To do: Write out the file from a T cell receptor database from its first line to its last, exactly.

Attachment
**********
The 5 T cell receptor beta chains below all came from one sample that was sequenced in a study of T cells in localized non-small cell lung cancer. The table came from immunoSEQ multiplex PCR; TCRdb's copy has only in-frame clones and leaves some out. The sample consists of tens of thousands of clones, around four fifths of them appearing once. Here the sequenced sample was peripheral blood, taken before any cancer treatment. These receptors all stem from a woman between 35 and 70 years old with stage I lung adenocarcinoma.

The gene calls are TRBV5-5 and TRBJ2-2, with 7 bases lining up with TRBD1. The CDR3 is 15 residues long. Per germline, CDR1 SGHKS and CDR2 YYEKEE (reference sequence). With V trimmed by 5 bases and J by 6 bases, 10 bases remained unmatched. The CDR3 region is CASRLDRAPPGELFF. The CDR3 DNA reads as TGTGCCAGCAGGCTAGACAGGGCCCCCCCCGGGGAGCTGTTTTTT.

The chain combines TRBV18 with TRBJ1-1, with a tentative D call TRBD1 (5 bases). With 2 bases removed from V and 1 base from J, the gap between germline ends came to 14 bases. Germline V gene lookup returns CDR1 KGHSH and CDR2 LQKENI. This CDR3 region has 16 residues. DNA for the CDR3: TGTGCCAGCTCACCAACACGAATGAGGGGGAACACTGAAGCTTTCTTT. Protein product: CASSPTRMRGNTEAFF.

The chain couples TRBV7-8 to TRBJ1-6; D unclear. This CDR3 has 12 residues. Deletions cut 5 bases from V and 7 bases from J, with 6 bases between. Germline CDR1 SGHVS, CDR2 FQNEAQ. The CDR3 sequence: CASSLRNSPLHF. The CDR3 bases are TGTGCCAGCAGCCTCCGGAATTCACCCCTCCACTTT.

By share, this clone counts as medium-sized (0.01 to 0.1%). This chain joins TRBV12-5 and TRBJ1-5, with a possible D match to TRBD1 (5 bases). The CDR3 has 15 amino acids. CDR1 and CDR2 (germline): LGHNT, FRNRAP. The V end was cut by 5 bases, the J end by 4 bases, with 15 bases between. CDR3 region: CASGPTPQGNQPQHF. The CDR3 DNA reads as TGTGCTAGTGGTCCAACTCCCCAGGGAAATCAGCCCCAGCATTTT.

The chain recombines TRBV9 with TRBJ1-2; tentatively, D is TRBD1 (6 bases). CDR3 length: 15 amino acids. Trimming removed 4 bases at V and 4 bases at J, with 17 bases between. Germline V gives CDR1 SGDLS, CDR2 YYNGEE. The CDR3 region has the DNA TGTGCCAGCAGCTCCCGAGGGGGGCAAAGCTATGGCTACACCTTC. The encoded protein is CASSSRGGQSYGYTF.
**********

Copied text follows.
The 5 T cell receptor beta chains below all came from one sample that was sequenced in a study of T cells in localized non-small cell lung cancer. The table came from immunoSEQ multiplex PCR; TCRdb's copy has only in-frame clones and leaves some out. The sample consists of tens of thousands of clones, around four fifths of them appearing once. Here the sequenced sample was peripheral blood, taken before any cancer treatment. These receptors all stem from a woman between 35 and 70 years old with stage I lung adenocarcinoma.

The gene calls are TRBV5-5 and TRBJ2-2, with 7 bases lining up with TRBD1. The CDR3 is 15 residues long. Per germline, CDR1 SGHKS and CDR2 YYEKEE (reference sequence). With V trimmed by 5 bases and J by 6 bases, 10 bases remained unmatched. The CDR3 region is CASRLDRAPPGELFF. The CDR3 DNA reads as TGTGCCAGCAGGCTAGACAGGGCCCCCCCCGGGGAGCTGTTTTTT.

The chain combines TRBV18 with TRBJ1-1, with a tentative D call TRBD1 (5 bases). With 2 bases removed from V and 1 base from J, the gap between germline ends came to 14 bases. Germline V gene lookup returns CDR1 KGHSH and CDR2 LQKENI. This CDR3 region has 16 residues. DNA for the CDR3: TGTGCCAGCTCACCAACACGAATGAGGGGGAACACTGAAGCTTTCTTT. Protein product: CASSPTRMRGNTEAFF.

The chain couples TRBV7-8 to TRBJ1-6; D unclear. This CDR3 has 12 residues. Deletions cut 5 bases from V and 7 bases from J, with 6 bases between. Germline CDR1 SGHVS, CDR2 FQNEAQ. The CDR3 sequence: CASSLRNSPLHF. The CDR3 bases are TGTGCCAGCAGCCTCCGGAATTCACCCCTCCACTTT.

By share, this clone counts as medium-sized (0.01 to 0.1%). This chain joins TRBV12-5 and TRBJ1-5, with a possible D match to TRBD1 (5 bases). The CDR3 has 15 amino acids. CDR1 and CDR2 (germline): LGHNT, FRNRAP. The V end was cut by 5 bases, the J end by 4 bases, with 15 bases between. CDR3 region: CASGPTPQGNQPQHF. The CDR3 DNA reads as TGTGCTAGTGGTCCAACTCCCCAGGGAAATCAGCCCCAGCATTTT.

The chain recombines TRBV9 with TRBJ1-2; tentatively, D is TRBD1 (6 bases). CDR3 length: 15 amino acids. Trimming removed 4 bases at V and 4 bases at J, with 17 bases between. Germline V gives CDR1 SGDLS, CDR2 YYNGEE. The CDR3 region has the DNA TGTGCCAGCAGCTCCCGAGGGGGGCAAAGCTATGGCTACACCTTC. The encoded protein is CASSSRGGQSYGYTF.